A Cambridge biotech founded by researchers from MIT and Harvard University has developed a diagnostic test for COVID-19 that resembles an over-the-counter pregnancy test and delivers results in about 15 minutes.
If the product made by E25Bio is reliable, it could make testing simple and faster, and ease the shortage of tests that public health officials say has accelerated the spread of disease in the United States. With testing so limited and slow, they say, many people unknowingly may have infected others, making containment more difficult.
Massachusetts General Hospital researchers have tested the product over the past two weeks on 50 patients who provided nasal swabs for the standard PCR, or polymerase chain reaction, test. That test typically provides results to patients within 24 hours.
“Preliminary data looks very exciting,” said Dr. John Iafrate, vice chairman of the hospital’s pathology department, which is running the comparison. “We still do not know if the sensitivity of detection is as good as the PCR-based assays, and that’s a critical caveat."
Although Iafrate declined to share specific data, he said he was “cautiously optimistic” that the initial results will help E25Bio obtain an emergency use authorization from the federal government to deploy the test at hospitals and in doctors’ offices.
Mass. General, he said, plans to run the test on swabs from another 100 patients and should have final results in about a week. Researchers at the teaching hospital are validating the new test as a public service, and it is not receiving any royalties or payment.
Irene Bosch, an MIT research scientist and adjunct professor of medicine at New York’s Mount Sinai School of Medicine who helped found E25Bio, said she has been in constant contact with the Food and Drug Administration. Bosch said she expects that the emergency use authorization will be “coming very soon.”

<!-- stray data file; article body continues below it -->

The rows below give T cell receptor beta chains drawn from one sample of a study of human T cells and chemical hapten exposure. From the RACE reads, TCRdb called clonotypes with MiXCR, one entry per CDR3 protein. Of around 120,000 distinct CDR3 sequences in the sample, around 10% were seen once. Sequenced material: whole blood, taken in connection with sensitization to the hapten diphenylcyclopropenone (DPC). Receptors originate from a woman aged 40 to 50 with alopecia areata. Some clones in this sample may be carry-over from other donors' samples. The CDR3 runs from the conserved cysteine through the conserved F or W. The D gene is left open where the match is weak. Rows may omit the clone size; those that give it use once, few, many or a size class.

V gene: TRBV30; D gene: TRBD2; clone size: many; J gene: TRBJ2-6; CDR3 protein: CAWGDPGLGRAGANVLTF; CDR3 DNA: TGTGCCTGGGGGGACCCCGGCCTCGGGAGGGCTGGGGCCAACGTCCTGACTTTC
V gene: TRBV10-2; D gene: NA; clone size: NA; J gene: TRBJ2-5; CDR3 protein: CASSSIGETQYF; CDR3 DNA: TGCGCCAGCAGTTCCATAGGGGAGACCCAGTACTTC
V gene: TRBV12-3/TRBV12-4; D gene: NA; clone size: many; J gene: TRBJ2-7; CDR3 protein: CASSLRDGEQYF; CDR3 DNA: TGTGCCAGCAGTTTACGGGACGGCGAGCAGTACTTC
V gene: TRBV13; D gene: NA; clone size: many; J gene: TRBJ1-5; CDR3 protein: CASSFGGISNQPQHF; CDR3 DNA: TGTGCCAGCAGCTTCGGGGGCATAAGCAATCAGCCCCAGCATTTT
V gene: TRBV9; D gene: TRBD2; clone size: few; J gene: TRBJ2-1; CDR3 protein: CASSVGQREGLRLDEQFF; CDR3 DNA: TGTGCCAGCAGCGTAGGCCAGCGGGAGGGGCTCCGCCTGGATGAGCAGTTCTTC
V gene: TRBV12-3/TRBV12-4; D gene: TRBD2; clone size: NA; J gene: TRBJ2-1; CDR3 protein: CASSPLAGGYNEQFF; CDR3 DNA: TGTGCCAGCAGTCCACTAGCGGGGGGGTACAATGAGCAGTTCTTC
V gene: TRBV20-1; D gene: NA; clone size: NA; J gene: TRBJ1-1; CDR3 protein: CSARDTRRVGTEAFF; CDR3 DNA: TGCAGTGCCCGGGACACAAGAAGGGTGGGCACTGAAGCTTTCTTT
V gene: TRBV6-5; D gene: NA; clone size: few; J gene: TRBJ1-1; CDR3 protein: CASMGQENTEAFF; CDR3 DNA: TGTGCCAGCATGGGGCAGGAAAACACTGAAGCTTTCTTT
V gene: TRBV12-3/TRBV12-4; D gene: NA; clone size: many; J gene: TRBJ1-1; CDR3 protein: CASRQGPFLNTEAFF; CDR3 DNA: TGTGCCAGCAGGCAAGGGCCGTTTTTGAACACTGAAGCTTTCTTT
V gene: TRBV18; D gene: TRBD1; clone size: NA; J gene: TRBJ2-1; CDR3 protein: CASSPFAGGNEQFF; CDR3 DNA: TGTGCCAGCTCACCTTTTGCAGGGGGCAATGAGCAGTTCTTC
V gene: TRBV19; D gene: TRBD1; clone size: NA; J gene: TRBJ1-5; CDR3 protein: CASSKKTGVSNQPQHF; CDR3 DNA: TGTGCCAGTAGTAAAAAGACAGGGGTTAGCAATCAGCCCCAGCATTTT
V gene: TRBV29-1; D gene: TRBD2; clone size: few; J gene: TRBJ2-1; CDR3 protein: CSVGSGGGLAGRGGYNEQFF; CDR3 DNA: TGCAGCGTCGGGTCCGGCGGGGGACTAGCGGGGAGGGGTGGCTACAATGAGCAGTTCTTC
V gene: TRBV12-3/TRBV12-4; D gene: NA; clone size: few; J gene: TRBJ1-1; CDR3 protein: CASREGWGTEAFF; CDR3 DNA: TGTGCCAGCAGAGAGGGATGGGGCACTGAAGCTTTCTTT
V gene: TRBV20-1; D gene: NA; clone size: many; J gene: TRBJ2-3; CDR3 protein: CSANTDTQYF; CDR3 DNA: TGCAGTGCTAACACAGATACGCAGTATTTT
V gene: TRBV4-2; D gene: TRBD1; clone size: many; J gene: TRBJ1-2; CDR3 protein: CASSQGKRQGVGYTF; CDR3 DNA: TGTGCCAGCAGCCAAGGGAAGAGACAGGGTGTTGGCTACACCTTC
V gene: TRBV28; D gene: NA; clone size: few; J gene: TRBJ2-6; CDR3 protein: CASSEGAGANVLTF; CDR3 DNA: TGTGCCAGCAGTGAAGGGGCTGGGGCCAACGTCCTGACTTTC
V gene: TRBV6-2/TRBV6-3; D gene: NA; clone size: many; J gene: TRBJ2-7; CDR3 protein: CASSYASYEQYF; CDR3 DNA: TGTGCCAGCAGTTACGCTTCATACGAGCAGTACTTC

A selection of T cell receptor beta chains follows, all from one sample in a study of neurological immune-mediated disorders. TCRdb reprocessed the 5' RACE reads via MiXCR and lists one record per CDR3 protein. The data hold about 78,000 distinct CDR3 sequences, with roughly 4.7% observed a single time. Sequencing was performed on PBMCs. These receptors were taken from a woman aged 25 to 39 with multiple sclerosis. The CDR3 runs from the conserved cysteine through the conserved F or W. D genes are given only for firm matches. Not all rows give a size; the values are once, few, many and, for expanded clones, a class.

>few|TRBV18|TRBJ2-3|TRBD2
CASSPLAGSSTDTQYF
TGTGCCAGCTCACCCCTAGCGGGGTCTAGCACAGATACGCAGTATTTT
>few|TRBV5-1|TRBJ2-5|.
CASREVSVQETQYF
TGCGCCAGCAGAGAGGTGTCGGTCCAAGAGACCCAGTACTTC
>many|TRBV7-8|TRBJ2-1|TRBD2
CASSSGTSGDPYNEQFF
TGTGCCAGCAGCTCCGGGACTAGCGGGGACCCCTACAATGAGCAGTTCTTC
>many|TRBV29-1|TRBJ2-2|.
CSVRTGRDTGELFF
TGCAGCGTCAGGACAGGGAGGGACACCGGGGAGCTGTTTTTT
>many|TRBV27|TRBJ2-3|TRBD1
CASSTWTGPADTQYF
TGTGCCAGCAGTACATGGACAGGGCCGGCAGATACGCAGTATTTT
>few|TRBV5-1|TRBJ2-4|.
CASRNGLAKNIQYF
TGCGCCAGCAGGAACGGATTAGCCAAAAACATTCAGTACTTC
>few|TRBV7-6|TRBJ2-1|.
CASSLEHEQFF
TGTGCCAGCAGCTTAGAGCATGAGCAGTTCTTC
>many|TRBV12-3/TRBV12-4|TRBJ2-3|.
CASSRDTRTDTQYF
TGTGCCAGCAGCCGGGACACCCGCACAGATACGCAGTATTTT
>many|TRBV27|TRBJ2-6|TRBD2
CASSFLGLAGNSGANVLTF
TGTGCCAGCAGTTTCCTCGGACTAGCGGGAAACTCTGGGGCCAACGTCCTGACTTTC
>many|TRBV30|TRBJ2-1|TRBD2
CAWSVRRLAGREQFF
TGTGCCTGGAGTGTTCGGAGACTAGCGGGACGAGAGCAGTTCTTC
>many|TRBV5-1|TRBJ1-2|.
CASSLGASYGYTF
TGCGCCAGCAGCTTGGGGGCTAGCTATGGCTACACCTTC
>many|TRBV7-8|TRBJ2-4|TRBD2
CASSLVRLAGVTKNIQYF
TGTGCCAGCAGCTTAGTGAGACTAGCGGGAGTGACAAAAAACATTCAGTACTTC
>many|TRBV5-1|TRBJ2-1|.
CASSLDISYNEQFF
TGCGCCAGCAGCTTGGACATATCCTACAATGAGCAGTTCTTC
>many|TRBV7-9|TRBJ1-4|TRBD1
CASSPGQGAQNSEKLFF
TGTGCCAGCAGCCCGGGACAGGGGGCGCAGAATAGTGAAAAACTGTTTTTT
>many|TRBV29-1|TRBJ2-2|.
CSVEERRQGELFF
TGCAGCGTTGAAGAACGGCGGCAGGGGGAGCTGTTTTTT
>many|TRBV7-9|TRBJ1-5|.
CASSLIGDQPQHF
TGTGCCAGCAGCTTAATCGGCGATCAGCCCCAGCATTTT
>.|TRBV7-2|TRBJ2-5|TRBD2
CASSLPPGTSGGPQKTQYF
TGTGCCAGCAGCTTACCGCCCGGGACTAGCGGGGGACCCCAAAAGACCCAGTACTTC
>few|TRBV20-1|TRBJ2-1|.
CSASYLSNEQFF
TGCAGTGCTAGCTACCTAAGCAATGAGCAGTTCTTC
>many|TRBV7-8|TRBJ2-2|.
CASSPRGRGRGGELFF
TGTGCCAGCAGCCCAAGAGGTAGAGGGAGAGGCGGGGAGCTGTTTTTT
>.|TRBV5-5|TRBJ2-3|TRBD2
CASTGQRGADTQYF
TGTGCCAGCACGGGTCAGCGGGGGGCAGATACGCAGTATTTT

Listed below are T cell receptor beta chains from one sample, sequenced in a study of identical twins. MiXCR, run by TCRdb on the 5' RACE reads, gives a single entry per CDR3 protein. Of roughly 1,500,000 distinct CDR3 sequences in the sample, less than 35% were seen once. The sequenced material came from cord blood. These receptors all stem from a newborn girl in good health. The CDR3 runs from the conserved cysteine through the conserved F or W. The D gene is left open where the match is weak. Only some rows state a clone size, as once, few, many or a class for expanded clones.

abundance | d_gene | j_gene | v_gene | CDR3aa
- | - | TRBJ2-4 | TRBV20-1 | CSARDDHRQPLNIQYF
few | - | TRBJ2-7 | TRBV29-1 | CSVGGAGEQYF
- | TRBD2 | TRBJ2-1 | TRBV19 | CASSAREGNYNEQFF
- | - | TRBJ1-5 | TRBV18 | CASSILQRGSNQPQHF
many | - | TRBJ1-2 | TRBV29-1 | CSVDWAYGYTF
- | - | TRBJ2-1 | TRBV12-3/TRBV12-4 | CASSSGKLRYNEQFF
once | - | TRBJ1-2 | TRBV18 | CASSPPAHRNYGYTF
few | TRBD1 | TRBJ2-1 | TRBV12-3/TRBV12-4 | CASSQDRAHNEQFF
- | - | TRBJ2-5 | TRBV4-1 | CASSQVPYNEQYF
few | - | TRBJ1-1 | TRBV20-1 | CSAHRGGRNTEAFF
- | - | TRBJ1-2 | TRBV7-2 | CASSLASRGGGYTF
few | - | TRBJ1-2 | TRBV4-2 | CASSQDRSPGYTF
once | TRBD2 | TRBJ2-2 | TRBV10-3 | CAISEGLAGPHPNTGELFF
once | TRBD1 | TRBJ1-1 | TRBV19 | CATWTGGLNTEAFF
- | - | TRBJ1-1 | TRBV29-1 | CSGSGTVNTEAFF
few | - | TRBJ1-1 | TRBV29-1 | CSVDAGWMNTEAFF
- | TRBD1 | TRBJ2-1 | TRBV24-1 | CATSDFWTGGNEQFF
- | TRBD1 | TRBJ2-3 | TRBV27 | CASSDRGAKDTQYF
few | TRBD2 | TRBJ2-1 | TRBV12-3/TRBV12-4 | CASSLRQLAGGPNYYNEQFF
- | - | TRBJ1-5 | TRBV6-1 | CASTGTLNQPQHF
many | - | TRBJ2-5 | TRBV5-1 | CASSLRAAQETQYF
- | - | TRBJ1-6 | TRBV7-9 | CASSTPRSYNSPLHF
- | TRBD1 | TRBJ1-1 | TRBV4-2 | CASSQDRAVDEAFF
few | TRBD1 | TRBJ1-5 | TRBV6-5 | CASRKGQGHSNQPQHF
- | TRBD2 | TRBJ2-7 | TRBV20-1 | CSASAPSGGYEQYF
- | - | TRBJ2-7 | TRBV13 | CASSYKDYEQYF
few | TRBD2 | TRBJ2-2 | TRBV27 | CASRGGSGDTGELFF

“We’re ready to submit all of the data,” she said. Her firm hopes to sell each test for $10, she said, and has a manufacturing organization in Massachusetts ready to make them. E25Bio documents say more than 100,000 tests could be manufactured daily.
The big advantage of the test over the standard one, Bosch said, is that it is cheaper, simpler, and faster, enabling doctors to “separate the infected individual right away” from other people who could catch the virus.
She said Brigham and Women’s Hospital also plans to study the E25Bio test.
Although the test looks like a pregnancy test sold at a CVS or Walgreens, it would initially be marketed for use only by health care providers at a hospital or doctor’s office.
Dr. David Louis, head of Mass. General’s pathology department, said a key reason not to sell it over the counter is that it’s imperative that doctors share the results of any test with state public health authorities, who are tracking the number and distribution of coronavirus cases.
“Having tests out there that aren’t connected to a reporting structure is dangerous,” Louis said.
Founded in 2018 with funding from MIT’s The Engine, which invests in early-stage startups, E25Bio has developed rapid tests for viruses that cause dengue fever, Zika, and chikungunya disease. The company scrambled to begin developing a test for the coronavirus in early February, according to Bosch.
The standard PCR test works by searching for evidence of the virus’s RNA genome. E25Bio’s test works differently, using nanoparticle technology to capture virus and viral proteins in mucus, saliva, blood, and urine, said Bosch. The test is called Spike Dart, for Direct Antigen Rapid Test, Bosch said. Similar to a pregnancy test, it displays two red stripes if a patient tests positive for coronavirus.
E25Bio is hardly the only company working on coronavirus tests that can deliver rapid results.
Scanwell Health, an at-home test company based in Los Angeles, has licensed the rights to a test developed by the Chinese company Innovita, which was widely used at the height of that country’s epidemic earlier this year.
That test requires a drop of blood from a pin prick and also provides results in about 15 minutes, according to Jack Jeng, its chief medical officer. Scanwell hopes to obtain an emergency use authorization from the FDA in five to seven weeks.
Mass. General’s pathology department is also testing experimental products from a handful of domestic and foreign companies aimed at determining whether patients have antibodies after having been infected with the coronavirus, according to Louis and Iafrate, the pathologists.
Those antibodies would potentially make them immune to reinfection, possibly for years. Antibodies could have been developed in patients who had mild cases of the disease or didn’t even know they were infected, they said.
An antibodies test could be a powerful tool, they said, because it would help researchers determine how widespread the epidemic is. Such a test also could identify health care providers who are immune to the disease and can treat coronavirus patients without fear of getting infected themselves.
Jonathan Saltzman can be reached at firstname.lastname@example.org.